The Botanical Garden in Pamplemousses (Mauritius)

Categories: Travel reports, Africa, Mauritius

A well-known attraction in Mauritius is the Botanical Garden in Pamplemousses, which we visited today. The garden is home to a wide variety of tropical plants, many of which are native.

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The Botanical Garden in Pamplemousses

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The Sir Seewoosagur Ramgoolam Botanical Garden is located about 8 kilometers north of the island’s capital Port Louis in Pamplemousses. The park is named after former Prime Minister and Governor-General Sir Seewoosagur Ramgoolam, who brought Mauritius to independence on 12 March 1968 after more than 150 years of British rule. In addition to the Botanical Garden, the international airport is named after him.

The Botanical Garden covers an area of 37 hectares and is the oldest botanical garden in the southern hemisphere. In 1736, the French governor Mahé de Labourdonnais decided to build his estate around the present main gate and to grow the first spices here. Many years later, in 1767, the French director Pierre Poivre introduced vegetables, fruits, flowers and spices from all over the world. With these exotic plants he designed the garden and laid it out as it can still be seen today. Five years later, he sold the park to the royal government and returned to France. The garden was further developed, many more plants and flowers were planted. Today, more than 600 different plant species are found here, including 85 different palm species that have been brought here from different parts of the world.

Directions & Parking

The best way to reach the Botanical Garden is via the B18 and M2 roads. There is plenty of parking on the grounds of the garden, which is free of charge.

Opening Hours & Admission

The park is open daily from 8.30 a.m. to 5.30 p.m., even on public holidays.

There are also – as almost everywhere in Mauritius – two different entrance fees: a cheaper entrance fee for locals (25 rupees; about 0.70 euros) and the more expensive fare for tourists (200 rupee; about 5 euros). On Sundays and public holidays, admission is even free, but only for locals.

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The entrance to the Botanical Garden

Guided tours with a guide

At the entrance of the Botanical Garden there are some tourist guides who offer guided tours of the park for little money and show one of the most important spots. But since we wanted to go through the garden at our pace and there was also an overview map at the checkout, we did not take a guide.

An overview map

Here you can see an overview map of the park. At first glance, it looks very large and expansive, but is still very easy to explore on foot.

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A map of the Botanical Garden in Mauritius

Highlights in the Botanical Garden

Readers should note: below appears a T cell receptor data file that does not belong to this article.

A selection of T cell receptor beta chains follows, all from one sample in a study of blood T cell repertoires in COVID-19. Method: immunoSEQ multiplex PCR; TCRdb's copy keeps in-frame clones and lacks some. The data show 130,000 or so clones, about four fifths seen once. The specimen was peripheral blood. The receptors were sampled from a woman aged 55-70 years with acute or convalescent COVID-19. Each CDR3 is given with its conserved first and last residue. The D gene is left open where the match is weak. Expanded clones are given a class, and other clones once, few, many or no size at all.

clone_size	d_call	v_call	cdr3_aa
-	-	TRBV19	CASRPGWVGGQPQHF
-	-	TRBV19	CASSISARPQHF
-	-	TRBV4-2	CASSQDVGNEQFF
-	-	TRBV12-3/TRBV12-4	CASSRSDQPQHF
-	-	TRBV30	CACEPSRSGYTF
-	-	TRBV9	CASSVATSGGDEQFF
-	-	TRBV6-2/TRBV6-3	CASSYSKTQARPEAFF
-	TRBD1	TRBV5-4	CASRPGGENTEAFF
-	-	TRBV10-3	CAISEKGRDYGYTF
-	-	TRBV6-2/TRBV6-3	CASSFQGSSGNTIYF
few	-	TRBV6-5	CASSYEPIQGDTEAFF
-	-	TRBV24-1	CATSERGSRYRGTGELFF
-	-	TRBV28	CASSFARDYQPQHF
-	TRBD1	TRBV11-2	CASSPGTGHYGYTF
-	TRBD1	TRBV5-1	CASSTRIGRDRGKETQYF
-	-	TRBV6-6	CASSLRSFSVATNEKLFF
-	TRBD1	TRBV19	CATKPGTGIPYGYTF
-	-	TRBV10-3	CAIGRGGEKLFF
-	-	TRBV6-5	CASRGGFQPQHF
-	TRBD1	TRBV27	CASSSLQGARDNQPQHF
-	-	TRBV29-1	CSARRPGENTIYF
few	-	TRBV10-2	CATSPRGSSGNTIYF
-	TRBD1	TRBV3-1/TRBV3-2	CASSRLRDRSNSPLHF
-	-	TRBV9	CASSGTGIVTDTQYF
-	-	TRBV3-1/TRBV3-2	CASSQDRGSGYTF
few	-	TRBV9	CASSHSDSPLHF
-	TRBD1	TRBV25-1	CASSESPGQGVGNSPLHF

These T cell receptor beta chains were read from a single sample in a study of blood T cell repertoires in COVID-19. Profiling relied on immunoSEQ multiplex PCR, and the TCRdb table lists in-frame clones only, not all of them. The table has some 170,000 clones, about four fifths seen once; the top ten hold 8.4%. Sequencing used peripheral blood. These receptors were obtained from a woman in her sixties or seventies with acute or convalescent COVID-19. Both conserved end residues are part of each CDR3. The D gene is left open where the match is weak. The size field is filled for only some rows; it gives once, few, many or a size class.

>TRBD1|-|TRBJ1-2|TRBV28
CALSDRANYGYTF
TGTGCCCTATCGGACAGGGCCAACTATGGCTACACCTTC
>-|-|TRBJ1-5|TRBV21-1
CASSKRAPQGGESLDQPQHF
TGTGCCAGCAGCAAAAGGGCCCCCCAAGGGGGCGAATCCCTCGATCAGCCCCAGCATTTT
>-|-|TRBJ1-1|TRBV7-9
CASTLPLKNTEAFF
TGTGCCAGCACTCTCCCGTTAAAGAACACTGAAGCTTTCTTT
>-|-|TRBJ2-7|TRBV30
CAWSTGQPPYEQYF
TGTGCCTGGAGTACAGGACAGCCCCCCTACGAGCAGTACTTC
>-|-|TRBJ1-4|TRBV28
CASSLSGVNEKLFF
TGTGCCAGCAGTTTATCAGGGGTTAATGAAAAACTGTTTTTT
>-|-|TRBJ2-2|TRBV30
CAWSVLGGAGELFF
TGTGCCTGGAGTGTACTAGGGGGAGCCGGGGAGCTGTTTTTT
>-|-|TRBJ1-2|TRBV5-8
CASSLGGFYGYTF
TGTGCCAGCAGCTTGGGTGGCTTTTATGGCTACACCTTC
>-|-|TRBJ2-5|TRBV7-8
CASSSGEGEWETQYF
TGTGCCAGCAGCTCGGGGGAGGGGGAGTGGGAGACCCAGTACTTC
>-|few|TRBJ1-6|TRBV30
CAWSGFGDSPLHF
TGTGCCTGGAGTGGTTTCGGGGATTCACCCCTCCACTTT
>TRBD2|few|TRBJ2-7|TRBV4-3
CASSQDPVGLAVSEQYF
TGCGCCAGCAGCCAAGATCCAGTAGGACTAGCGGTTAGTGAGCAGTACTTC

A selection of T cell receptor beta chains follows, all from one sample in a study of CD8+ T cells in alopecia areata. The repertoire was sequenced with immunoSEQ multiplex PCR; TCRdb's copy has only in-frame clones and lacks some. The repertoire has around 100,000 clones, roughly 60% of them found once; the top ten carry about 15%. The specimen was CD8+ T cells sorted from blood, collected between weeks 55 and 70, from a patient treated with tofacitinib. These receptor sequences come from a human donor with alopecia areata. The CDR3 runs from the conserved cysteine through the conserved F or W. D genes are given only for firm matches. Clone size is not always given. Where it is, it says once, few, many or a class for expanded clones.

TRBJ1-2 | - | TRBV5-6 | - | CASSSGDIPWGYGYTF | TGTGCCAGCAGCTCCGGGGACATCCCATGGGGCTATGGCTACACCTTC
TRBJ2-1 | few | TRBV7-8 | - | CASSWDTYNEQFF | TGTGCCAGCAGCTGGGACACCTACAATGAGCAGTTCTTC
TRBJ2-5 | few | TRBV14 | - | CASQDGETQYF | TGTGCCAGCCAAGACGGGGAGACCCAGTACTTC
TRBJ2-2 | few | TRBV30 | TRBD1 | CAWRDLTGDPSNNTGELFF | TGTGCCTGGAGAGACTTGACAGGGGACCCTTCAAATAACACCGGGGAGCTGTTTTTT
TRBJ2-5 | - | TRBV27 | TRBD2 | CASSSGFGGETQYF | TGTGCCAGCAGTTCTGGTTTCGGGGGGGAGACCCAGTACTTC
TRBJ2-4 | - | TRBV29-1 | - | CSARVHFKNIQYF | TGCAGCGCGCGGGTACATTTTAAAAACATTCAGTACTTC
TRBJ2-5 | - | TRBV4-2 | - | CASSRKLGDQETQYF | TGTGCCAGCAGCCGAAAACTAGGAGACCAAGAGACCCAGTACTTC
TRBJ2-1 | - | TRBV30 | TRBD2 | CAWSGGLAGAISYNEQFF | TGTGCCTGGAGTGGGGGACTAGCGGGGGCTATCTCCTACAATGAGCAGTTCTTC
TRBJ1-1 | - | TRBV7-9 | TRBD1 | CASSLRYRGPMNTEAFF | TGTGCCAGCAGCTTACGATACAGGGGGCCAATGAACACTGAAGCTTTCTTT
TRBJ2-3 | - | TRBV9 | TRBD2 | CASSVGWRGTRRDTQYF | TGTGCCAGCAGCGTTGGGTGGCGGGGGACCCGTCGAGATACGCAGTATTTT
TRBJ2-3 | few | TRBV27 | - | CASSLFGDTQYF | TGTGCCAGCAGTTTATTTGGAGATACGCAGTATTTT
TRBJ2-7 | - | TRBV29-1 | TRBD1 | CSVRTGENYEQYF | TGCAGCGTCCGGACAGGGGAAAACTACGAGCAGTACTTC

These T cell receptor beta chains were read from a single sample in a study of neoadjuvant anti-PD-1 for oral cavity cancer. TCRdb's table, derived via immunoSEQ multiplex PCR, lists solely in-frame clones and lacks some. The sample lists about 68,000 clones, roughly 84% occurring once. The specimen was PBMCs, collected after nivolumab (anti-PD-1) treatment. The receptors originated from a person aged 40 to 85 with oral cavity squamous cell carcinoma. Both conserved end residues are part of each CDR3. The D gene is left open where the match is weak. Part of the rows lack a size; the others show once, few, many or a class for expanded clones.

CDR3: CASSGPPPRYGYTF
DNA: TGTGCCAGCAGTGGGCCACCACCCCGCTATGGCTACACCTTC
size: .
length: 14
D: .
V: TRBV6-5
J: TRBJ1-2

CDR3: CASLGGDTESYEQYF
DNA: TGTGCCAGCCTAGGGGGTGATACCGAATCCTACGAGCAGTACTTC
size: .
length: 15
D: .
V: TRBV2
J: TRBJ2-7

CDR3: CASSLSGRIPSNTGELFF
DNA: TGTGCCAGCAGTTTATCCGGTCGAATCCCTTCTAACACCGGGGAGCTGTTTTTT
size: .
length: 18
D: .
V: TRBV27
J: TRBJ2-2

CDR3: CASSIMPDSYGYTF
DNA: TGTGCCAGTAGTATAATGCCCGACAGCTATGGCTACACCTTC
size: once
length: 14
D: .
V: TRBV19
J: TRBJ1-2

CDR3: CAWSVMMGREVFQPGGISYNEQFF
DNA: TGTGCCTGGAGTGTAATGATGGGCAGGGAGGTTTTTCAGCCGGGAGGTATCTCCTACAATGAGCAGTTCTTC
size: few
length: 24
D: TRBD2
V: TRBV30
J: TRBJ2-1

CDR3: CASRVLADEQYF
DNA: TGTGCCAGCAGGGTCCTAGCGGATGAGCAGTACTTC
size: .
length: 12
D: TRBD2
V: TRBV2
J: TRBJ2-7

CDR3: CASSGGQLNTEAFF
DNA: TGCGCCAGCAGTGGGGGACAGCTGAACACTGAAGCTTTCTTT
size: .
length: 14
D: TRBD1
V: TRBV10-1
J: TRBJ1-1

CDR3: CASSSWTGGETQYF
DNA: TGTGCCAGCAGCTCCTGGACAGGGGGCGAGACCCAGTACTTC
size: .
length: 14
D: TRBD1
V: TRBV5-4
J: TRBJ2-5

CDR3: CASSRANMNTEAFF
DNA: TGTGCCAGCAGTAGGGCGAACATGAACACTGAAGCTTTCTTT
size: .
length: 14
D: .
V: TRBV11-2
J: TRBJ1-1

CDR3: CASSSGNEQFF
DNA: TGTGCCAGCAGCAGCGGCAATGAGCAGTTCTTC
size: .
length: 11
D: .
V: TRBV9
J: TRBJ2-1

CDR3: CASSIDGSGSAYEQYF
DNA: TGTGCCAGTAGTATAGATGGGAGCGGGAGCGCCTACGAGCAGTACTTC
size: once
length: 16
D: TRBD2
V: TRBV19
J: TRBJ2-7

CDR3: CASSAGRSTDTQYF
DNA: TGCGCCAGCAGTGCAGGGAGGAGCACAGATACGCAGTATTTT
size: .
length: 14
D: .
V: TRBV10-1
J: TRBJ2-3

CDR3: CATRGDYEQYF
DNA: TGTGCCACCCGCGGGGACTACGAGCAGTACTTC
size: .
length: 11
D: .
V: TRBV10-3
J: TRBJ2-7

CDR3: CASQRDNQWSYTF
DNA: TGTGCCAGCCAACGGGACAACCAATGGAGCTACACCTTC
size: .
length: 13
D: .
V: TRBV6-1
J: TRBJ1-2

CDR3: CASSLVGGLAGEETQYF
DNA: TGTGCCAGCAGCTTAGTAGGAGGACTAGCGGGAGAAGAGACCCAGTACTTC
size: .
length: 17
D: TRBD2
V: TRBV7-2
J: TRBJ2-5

For our tour through the garden we took about 1.5 hours and saw the most beautiful and well-known spots. The park was not overcrowded at all around this time, so we could walk relaxed through the garden.

Turtles & Deer

Right at the beginning of the park there is an enclosure for giant tortoises and deer. Since it was very hot, almost all the turtles lay under their dwelling, which protected them from the sun. The deer have also been lying in the shade and rested. Overall, we didn’t like the enclosures because they were relatively loveless and not appealing.

The Grand Bassin

Opposite the two animal enclosures is the Grand Bassin, which has three small islands. On the north and south sides there is a pavilion in which there are seating areas.

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The Grand Bassin with the Pavilion

The great water lily pond

The highlight in the botanical garden is definitely the pond with the giant water lilies,which impressed us very much. At the end of the 1930s, this rectangular pond was created for the Amazon giant water lilies (Victoria amazonica).

The Amazon giant sea lily originates from the Amazon region in Guayana, Brazil and Bolivia. Their leaves can become very large and swim on the water surface. The flower of the giant water lilies only opens on two consecutive days: on the first day, the flower is white and attracts beetles. While the beetles sit in the flower and enjoy the sweet nectar, the flower closes. The next day, the color of the flower has changed from white to pink, it reopens and the beetle is released and can fly to a new, white flower. How fascinating such natural spectacles are again and again!

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The large water lily pond in the Botanical Garden

The Lotus Pond

In the immediate vicinity of the giant water lilies is the Lotus Pond, which houses the Indian Lotus Flower (Nelumbo nucifera). Half the lake is filled with countless long-stemmed lotus flowers, some of which have also bloomed. On one of the leaves we tried out the lotus effect with drinking water and filmed in slow motion with our mobile phone. Here you can really see the typical Abperl effect really perfectly. Very impressive!

Das Chateau Mon Plaisir

Our last stop in the Botanical Garden was the Chateau Mon Plaisir. The two-storey colonial house was built in 1823 and is now a listed building. In its many years of use, it served as a residence for various people, e.g. the directors of the park. In 1995, the building was extensively renovated and converted into a museum.

More impressions of the Botanical Garden

Here are some more impressions of the Botanical Garden in Mauritius:

A map with all the sights of Mauritius

Here you will find a map in which we have drawn all the sights of Mauritius such as photo spots, waterfalls, famous beaches or activities:

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